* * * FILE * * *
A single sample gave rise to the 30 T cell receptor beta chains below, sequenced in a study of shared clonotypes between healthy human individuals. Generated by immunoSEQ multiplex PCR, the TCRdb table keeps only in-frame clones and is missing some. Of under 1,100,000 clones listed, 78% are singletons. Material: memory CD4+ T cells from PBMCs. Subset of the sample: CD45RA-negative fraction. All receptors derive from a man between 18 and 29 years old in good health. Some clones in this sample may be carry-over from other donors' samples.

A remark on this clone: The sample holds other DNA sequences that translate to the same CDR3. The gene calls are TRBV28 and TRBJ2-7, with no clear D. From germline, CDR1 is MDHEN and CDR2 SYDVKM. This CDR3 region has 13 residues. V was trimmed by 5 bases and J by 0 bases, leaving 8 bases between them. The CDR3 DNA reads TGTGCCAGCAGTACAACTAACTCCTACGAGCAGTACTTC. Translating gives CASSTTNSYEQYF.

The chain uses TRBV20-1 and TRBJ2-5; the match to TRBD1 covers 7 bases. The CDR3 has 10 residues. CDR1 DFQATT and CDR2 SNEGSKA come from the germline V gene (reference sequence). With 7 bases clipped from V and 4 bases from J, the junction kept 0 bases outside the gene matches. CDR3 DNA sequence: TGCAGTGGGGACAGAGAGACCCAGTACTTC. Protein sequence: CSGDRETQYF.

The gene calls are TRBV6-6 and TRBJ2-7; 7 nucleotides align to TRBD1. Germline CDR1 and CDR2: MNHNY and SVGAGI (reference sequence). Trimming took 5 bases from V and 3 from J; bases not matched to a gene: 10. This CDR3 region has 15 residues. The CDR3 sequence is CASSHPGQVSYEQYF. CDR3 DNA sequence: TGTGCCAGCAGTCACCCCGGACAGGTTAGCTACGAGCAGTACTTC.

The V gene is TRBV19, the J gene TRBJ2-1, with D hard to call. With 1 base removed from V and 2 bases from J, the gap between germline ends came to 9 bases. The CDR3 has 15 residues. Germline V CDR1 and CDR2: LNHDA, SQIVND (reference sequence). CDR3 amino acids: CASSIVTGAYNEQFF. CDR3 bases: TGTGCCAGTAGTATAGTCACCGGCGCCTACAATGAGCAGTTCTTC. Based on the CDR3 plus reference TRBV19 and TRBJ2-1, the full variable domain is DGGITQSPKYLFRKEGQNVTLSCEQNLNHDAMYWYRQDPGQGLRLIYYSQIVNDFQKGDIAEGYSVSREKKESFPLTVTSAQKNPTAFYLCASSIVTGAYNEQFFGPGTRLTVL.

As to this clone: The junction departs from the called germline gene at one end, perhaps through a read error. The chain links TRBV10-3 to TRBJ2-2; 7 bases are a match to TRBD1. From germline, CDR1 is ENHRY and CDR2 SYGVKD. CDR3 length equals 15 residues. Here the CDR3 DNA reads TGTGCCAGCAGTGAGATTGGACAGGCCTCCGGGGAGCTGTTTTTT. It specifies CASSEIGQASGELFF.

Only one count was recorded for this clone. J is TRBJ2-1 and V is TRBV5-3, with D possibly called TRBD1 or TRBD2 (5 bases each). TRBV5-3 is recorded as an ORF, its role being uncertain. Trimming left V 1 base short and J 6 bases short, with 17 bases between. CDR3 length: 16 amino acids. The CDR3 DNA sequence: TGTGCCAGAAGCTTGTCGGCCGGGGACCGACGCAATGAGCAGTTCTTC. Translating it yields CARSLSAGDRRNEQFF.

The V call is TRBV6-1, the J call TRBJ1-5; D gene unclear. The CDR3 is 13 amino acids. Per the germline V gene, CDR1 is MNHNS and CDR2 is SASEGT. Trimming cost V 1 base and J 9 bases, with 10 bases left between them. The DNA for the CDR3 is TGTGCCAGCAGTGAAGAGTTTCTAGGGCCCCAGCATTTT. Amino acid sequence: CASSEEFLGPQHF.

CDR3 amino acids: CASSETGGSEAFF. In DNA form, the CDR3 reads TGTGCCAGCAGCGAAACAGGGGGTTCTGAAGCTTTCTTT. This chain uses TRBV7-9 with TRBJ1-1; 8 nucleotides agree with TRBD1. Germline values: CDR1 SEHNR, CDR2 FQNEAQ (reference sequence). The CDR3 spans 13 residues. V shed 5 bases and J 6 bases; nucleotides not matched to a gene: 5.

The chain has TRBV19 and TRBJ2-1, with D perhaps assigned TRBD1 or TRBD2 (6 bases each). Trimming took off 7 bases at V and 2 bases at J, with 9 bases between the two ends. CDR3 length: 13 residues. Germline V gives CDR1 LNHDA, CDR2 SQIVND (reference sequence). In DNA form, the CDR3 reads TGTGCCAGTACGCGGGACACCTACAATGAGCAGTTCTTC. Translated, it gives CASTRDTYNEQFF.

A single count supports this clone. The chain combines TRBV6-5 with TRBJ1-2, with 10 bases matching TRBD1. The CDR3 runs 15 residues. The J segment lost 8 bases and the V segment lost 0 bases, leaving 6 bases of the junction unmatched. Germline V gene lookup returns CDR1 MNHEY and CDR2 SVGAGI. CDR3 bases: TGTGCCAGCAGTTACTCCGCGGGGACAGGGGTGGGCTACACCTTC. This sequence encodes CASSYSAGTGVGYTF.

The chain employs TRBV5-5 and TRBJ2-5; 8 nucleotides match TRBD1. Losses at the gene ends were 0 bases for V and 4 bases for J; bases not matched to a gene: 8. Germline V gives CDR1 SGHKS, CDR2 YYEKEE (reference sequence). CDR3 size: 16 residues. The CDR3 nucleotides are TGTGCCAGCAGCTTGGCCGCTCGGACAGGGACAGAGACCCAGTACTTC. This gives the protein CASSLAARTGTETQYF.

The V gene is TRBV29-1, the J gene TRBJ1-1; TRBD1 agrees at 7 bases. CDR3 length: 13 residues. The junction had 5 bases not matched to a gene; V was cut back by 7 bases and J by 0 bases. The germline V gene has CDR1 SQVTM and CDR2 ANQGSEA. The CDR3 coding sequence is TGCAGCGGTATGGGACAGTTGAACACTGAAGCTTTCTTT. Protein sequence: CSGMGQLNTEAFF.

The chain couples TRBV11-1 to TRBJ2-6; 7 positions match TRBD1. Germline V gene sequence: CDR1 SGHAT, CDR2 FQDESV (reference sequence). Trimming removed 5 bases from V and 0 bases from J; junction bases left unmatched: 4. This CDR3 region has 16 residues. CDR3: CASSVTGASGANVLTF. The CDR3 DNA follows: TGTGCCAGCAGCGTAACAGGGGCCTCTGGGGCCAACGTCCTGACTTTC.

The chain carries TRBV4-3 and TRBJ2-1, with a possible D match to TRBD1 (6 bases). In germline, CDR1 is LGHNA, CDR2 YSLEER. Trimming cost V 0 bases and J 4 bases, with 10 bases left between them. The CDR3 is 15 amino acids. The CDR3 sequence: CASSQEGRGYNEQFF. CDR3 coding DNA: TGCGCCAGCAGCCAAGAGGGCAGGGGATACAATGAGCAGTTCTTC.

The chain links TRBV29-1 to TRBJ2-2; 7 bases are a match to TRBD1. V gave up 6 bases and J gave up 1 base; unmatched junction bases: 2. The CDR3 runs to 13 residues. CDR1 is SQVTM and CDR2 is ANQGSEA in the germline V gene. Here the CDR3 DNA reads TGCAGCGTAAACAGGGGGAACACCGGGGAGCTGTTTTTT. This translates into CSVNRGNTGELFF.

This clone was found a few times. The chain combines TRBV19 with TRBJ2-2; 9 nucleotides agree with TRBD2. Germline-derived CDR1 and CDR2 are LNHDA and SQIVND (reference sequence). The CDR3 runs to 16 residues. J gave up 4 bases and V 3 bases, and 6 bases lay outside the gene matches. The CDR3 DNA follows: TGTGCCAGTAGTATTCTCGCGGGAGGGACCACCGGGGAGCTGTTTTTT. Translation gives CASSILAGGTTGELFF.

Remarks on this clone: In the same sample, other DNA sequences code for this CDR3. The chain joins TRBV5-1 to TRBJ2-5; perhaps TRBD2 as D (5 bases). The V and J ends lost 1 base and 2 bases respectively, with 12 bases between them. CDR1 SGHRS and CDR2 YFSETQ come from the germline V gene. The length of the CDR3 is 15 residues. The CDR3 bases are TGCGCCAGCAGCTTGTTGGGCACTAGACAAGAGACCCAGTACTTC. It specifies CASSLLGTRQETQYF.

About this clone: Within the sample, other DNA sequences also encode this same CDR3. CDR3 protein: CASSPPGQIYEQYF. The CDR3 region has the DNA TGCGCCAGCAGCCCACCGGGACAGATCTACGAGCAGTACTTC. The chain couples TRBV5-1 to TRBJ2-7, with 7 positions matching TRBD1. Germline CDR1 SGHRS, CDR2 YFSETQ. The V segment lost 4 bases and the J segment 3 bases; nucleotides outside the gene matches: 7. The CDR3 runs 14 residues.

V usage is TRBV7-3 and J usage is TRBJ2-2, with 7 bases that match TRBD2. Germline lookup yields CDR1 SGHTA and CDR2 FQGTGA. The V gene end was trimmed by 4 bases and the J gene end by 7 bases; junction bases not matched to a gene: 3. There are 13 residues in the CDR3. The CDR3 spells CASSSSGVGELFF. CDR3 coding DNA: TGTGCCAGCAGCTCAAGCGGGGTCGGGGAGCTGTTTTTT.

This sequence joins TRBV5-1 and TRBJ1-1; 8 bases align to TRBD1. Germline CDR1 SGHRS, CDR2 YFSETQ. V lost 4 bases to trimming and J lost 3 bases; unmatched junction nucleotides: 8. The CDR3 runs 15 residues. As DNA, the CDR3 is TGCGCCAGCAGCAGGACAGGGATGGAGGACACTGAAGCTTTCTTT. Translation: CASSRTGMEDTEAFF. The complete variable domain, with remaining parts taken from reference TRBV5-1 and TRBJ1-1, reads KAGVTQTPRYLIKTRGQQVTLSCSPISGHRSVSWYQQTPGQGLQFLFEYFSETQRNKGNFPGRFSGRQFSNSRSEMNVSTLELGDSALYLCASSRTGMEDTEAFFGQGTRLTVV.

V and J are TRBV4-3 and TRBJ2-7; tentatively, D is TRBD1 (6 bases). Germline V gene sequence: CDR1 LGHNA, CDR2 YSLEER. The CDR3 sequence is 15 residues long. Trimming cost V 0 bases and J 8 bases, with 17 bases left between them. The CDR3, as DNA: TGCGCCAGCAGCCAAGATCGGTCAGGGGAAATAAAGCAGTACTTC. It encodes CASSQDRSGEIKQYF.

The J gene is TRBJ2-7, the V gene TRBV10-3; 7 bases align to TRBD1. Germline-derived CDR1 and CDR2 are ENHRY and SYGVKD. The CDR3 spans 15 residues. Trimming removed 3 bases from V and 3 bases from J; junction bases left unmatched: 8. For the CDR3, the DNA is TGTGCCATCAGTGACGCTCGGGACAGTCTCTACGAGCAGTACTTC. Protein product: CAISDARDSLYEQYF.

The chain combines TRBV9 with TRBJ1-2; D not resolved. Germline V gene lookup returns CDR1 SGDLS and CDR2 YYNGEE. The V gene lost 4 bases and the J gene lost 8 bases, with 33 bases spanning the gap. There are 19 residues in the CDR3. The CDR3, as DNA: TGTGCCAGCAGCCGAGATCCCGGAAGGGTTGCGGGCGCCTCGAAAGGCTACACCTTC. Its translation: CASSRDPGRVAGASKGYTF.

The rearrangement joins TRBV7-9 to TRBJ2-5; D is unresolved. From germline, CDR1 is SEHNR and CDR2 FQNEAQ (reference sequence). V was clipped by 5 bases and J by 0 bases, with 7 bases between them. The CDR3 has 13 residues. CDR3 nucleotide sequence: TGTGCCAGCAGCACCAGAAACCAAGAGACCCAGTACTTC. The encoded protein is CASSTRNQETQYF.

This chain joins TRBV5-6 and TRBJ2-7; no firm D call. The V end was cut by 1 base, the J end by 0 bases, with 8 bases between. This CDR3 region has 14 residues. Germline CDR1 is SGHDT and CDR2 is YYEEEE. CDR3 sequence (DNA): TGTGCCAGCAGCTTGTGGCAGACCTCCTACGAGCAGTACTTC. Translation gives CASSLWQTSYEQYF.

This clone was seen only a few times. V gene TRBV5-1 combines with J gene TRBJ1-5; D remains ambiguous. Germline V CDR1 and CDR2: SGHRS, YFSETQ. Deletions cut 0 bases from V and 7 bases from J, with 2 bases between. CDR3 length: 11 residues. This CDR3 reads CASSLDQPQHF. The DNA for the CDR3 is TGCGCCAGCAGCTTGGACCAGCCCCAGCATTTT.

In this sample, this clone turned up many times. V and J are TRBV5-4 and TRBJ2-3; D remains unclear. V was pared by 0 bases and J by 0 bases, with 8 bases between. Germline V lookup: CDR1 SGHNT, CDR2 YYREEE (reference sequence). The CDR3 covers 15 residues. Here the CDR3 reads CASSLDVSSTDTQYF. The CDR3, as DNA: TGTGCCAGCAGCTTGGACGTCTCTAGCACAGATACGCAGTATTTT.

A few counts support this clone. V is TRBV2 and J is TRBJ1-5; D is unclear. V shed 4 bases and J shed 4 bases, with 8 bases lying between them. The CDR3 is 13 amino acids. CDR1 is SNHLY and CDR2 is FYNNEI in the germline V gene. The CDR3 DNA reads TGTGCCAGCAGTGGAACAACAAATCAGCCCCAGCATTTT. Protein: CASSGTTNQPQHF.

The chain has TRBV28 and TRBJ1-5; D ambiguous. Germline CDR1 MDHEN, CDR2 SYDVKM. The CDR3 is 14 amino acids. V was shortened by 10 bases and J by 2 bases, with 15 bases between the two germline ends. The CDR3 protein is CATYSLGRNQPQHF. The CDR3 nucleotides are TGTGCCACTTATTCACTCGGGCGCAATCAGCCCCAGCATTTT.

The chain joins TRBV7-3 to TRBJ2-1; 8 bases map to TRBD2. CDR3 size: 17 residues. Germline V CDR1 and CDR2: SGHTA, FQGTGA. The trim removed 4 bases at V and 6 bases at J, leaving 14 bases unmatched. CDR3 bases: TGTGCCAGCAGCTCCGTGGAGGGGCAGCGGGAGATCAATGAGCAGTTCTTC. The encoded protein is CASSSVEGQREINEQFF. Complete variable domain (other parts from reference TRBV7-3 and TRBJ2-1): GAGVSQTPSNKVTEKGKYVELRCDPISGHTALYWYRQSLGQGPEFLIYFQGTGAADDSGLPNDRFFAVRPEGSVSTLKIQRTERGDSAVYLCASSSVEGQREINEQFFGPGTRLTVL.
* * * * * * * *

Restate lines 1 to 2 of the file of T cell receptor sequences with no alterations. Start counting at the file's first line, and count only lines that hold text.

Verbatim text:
A single sample gave rise to the 30 T cell receptor beta chains below, sequenced in a study of shared clonotypes between healthy human individuals. Generated by immunoSEQ multiplex PCR, the TCRdb table keeps only in-frame clones and is missing some. Of under 1,100,000 clones listed, 78% are singletons. Material: memory CD4+ T cells from PBMCs. Subset of the sample: CD45RA-negative fraction. All receptors derive from a man between 18 and 29 years old in good health. Some clones in this sample may be carry-over from other donors' samples.

A remark on this clone: The sample holds other DNA sequences that translate to the same CDR3. The gene calls are TRBV28 and TRBJ2-7, with no clear D. From germline, CDR1 is MDHEN and CDR2 SYDVKM. This CDR3 region has 13 residues. V was trimmed by 5 bases and J by 0 bases, leaving 8 bases between them. The CDR3 DNA reads TGTGCCAGCAGTACAACTAACTCCTACGAGCAGTACTTC. Translating gives CASSTTNSYEQYF.